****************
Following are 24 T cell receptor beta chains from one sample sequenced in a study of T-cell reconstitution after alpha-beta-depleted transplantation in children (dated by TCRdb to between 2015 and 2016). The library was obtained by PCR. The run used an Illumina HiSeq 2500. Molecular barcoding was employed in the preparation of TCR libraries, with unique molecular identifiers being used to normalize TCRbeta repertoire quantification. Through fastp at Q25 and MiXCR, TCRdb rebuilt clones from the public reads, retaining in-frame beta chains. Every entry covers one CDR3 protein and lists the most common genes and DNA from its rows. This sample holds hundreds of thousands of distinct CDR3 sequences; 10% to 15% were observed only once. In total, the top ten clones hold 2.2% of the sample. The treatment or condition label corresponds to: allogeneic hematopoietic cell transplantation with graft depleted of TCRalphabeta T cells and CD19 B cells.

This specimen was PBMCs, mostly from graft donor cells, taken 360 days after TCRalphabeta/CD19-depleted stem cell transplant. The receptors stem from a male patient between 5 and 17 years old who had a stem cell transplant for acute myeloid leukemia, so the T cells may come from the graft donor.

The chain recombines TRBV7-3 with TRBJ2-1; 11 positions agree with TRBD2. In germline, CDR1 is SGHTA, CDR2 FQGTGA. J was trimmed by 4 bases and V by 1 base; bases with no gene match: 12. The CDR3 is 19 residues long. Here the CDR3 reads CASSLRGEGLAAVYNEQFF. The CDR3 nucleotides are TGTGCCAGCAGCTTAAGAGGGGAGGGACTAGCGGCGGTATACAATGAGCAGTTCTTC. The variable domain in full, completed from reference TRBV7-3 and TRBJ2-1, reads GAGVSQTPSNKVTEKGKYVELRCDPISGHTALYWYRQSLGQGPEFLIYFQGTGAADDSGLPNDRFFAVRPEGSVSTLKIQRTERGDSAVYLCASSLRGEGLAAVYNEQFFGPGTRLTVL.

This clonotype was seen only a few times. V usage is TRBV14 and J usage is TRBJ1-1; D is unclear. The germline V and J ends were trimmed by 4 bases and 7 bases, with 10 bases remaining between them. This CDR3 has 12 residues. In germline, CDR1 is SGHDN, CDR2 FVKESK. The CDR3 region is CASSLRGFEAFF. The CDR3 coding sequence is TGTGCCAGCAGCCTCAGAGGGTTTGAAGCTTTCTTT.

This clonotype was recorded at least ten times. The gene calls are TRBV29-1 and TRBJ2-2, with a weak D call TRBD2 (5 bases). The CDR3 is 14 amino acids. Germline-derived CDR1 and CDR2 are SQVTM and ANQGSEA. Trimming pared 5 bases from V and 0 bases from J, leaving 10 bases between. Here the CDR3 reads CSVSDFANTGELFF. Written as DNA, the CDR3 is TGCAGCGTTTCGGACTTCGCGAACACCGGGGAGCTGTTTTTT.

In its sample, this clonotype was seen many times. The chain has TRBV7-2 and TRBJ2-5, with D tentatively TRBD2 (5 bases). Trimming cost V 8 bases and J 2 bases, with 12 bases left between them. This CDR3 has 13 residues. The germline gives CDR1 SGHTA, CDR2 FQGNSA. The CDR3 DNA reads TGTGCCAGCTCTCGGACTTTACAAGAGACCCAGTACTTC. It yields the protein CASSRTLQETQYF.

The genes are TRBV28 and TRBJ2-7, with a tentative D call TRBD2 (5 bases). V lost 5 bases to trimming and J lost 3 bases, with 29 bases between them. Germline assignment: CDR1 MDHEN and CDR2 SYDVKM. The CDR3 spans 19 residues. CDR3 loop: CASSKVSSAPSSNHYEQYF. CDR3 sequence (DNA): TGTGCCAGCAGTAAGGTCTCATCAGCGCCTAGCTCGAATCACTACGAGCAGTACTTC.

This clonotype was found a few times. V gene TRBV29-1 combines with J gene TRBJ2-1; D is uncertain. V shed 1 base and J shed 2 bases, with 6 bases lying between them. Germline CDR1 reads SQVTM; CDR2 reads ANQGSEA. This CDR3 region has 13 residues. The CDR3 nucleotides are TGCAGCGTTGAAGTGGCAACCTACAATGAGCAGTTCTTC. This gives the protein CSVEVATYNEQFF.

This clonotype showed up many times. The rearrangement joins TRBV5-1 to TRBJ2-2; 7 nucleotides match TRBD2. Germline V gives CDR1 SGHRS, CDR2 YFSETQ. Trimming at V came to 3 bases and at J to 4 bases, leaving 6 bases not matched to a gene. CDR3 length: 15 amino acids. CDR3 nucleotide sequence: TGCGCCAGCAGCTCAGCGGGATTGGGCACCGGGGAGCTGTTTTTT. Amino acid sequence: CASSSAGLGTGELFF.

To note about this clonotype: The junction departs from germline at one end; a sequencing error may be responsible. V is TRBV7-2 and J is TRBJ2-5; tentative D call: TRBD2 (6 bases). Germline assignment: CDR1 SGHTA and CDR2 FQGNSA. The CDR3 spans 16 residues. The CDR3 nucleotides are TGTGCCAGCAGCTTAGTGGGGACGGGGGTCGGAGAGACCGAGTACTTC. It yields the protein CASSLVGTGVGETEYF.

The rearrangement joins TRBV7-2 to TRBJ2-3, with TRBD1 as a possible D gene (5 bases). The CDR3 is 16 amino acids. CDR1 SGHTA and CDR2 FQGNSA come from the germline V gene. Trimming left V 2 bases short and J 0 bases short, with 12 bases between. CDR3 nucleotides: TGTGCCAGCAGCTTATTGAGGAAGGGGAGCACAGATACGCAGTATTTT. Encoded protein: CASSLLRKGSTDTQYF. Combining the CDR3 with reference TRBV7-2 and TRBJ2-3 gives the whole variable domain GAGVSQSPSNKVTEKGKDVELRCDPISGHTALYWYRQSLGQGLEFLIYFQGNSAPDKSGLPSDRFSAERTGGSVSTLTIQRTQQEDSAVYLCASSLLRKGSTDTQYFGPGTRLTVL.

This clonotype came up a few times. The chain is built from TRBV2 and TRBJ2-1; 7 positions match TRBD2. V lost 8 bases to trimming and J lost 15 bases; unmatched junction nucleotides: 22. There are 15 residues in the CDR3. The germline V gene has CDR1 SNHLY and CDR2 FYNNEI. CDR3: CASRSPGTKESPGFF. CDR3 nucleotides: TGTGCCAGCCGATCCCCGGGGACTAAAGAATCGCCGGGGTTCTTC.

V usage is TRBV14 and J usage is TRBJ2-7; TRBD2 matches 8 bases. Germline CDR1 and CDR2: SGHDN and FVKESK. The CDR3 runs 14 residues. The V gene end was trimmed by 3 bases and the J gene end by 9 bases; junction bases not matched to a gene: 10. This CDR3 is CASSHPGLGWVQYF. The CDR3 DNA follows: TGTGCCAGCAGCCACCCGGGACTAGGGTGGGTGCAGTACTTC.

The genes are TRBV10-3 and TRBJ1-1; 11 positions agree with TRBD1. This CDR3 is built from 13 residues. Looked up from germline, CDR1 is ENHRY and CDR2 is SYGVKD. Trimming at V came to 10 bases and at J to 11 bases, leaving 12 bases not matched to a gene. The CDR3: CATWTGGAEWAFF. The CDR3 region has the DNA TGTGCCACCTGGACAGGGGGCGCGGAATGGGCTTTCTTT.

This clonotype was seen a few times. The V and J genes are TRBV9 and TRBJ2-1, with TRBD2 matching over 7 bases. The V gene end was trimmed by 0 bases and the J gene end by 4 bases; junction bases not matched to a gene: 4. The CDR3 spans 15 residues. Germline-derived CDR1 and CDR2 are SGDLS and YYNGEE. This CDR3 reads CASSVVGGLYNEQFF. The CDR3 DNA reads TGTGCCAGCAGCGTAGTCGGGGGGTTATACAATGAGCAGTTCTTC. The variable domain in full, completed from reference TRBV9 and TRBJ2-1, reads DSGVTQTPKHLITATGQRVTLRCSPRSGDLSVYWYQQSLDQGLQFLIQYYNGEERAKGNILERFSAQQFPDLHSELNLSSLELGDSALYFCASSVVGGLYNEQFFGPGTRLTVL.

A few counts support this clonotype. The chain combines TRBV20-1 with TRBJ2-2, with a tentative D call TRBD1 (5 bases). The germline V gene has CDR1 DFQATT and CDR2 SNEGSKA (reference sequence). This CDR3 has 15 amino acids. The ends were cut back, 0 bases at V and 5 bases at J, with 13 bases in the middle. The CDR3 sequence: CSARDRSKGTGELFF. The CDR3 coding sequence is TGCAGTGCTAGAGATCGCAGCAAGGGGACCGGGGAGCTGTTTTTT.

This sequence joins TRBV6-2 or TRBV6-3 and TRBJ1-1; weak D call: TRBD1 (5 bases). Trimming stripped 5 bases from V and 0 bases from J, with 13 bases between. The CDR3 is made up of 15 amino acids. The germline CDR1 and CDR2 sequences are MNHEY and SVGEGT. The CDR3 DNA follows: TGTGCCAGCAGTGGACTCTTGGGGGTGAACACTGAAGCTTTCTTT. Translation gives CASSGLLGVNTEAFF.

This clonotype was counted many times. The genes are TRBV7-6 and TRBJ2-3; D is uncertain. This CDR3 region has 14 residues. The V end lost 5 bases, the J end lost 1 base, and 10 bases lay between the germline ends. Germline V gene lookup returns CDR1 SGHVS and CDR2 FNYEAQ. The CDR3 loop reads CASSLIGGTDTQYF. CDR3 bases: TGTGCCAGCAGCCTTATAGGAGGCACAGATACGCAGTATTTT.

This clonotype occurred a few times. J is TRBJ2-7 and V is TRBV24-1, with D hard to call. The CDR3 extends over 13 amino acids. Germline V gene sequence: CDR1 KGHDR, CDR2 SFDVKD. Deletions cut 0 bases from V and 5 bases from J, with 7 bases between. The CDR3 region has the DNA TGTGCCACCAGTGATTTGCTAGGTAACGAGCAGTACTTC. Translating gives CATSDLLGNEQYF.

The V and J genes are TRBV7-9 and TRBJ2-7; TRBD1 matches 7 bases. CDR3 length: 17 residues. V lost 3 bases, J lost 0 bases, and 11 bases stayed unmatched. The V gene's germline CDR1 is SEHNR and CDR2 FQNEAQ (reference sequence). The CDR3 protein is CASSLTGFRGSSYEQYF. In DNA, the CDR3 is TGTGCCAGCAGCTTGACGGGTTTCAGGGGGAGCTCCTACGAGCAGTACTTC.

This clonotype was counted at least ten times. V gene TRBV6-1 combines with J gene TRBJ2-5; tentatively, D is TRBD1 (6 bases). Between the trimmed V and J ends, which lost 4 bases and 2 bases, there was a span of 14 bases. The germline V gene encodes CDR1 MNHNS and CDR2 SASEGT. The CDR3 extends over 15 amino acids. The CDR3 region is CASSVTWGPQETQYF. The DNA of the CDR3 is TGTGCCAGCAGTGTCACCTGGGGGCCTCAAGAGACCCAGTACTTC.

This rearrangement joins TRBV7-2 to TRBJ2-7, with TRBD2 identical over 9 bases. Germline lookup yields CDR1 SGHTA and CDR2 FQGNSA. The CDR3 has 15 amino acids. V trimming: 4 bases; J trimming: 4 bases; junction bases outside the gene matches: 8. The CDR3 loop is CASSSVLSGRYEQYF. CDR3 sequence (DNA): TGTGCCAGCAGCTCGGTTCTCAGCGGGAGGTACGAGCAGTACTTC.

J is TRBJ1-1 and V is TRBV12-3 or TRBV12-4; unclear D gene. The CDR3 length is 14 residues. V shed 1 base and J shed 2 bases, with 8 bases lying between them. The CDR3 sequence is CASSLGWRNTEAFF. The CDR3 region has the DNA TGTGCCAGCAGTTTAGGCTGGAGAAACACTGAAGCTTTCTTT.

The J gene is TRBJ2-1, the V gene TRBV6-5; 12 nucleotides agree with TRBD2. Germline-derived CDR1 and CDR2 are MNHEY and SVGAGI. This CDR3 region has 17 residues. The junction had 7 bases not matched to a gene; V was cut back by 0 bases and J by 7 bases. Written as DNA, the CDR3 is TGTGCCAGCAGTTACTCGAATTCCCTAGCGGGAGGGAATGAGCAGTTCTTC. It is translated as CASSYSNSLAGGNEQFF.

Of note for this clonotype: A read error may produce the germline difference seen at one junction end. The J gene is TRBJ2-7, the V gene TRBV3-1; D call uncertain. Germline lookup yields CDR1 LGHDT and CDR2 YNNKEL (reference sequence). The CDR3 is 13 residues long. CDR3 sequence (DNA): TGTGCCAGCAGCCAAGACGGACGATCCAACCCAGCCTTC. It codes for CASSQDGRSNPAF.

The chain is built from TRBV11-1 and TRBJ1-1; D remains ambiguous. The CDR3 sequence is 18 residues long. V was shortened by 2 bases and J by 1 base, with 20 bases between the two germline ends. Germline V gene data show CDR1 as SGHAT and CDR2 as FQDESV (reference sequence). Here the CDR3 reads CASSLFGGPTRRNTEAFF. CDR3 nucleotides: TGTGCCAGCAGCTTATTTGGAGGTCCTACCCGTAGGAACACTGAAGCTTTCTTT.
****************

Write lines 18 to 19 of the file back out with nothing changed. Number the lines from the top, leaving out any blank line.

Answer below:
This clonotype was counted many times. The genes are TRBV7-6 and TRBJ2-3; D is uncertain. This CDR3 region has 14 residues. The V end lost 5 bases, the J end lost 1 base, and 10 bases lay between the germline ends. Germline V gene lookup returns CDR1 SGHVS and CDR2 FNYEAQ. The CDR3 loop reads CASSLIGGTDTQYF. CDR3 bases: TGTGCCAGCAGCCTTATAGGAGGCACAGATACGCAGTATTTT.

This clonotype occurred a few times. J is TRBJ2-7 and V is TRBV24-1, with D hard to call. The CDR3 extends over 13 amino acids. Germline V gene sequence: CDR1 KGHDR, CDR2 SFDVKD. Deletions cut 0 bases from V and 5 bases from J, with 7 bases between. The CDR3 region has the DNA TGTGCCACCAGTGATTTGCTAGGTAACGAGCAGTACTTC. Translating gives CATSDLLGNEQYF.